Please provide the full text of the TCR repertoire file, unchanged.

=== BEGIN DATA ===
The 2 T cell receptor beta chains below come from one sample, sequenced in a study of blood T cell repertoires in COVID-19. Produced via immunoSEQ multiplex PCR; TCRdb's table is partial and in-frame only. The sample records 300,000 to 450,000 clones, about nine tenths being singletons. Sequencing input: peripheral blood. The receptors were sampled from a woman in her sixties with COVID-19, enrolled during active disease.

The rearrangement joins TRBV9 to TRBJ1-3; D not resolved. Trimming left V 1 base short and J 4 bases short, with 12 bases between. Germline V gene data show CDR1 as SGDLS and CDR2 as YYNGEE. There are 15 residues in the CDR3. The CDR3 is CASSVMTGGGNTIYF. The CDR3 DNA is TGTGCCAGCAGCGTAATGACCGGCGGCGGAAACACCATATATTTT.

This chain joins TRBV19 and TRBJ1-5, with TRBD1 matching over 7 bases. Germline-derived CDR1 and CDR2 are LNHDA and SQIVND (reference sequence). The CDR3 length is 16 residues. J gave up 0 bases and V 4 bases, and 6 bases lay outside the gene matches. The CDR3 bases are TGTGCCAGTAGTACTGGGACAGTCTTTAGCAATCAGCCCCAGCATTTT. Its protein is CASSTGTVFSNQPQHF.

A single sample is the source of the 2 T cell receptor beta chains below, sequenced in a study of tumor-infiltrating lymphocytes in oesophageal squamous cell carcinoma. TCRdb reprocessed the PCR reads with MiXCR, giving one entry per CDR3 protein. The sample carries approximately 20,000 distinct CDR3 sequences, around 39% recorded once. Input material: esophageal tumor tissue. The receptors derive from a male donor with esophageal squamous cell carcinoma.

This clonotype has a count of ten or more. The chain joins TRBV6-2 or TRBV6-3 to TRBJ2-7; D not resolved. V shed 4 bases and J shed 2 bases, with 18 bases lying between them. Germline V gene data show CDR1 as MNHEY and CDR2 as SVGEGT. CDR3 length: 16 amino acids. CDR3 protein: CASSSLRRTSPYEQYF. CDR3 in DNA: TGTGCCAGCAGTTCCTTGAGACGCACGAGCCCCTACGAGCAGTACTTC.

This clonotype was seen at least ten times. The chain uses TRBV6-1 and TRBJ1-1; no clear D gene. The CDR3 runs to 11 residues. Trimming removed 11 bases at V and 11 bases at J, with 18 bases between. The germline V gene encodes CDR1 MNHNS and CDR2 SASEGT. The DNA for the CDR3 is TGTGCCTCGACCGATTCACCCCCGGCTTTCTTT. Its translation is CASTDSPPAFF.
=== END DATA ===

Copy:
The 2 T cell receptor beta chains below come from one sample, sequenced in a study of blood T cell repertoires in COVID-19. Produced via immunoSEQ multiplex PCR; TCRdb's table is partial and in-frame only. The sample records 300,000 to 450,000 clones, about nine tenths being singletons. Sequencing input: peripheral blood. The receptors were sampled from a woman in her sixties with COVID-19, enrolled during active disease.

The rearrangement joins TRBV9 to TRBJ1-3; D not resolved. Trimming left V 1 base short and J 4 bases short, with 12 bases between. Germline V gene data show CDR1 as SGDLS and CDR2 as YYNGEE. There are 15 residues in the CDR3. The CDR3 is CASSVMTGGGNTIYF. The CDR3 DNA is TGTGCCAGCAGCGTAATGACCGGCGGCGGAAACACCATATATTTT.

This chain joins TRBV19 and TRBJ1-5, with TRBD1 matching over 7 bases. Germline-derived CDR1 and CDR2 are LNHDA and SQIVND (reference sequence). The CDR3 length is 16 residues. J gave up 0 bases and V 4 bases, and 6 bases lay outside the gene matches. The CDR3 bases are TGTGCCAGTAGTACTGGGACAGTCTTTAGCAATCAGCCCCAGCATTTT. Its protein is CASSTGTVFSNQPQHF.

A single sample is the source of the 2 T cell receptor beta chains below, sequenced in a study of tumor-infiltrating lymphocytes in oesophageal squamous cell carcinoma. TCRdb reprocessed the PCR reads with MiXCR, giving one entry per CDR3 protein. The sample carries approximately 20,000 distinct CDR3 sequences, around 39% recorded once. Input material: esophageal tumor tissue. The receptors derive from a male donor with esophageal squamous cell carcinoma.

This clonotype has a count of ten or more. The chain joins TRBV6-2 or TRBV6-3 to TRBJ2-7; D not resolved. V shed 4 bases and J shed 2 bases, with 18 bases lying between them. Germline V gene data show CDR1 as MNHEY and CDR2 as SVGEGT. CDR3 length: 16 amino acids. CDR3 protein: CASSSLRRTSPYEQYF. CDR3 in DNA: TGTGCCAGCAGTTCCTTGAGACGCACGAGCCCCTACGAGCAGTACTTC.

This clonotype was seen at least ten times. The chain uses TRBV6-1 and TRBJ1-1; no clear D gene. The CDR3 runs to 11 residues. Trimming removed 11 bases at V and 11 bases at J, with 18 bases between. The germline V gene encodes CDR1 MNHNS and CDR2 SASEGT. The DNA for the CDR3 is TGTGCCTCGACCGATTCACCCCCGGCTTTCTTT. Its translation is CASTDSPPAFF.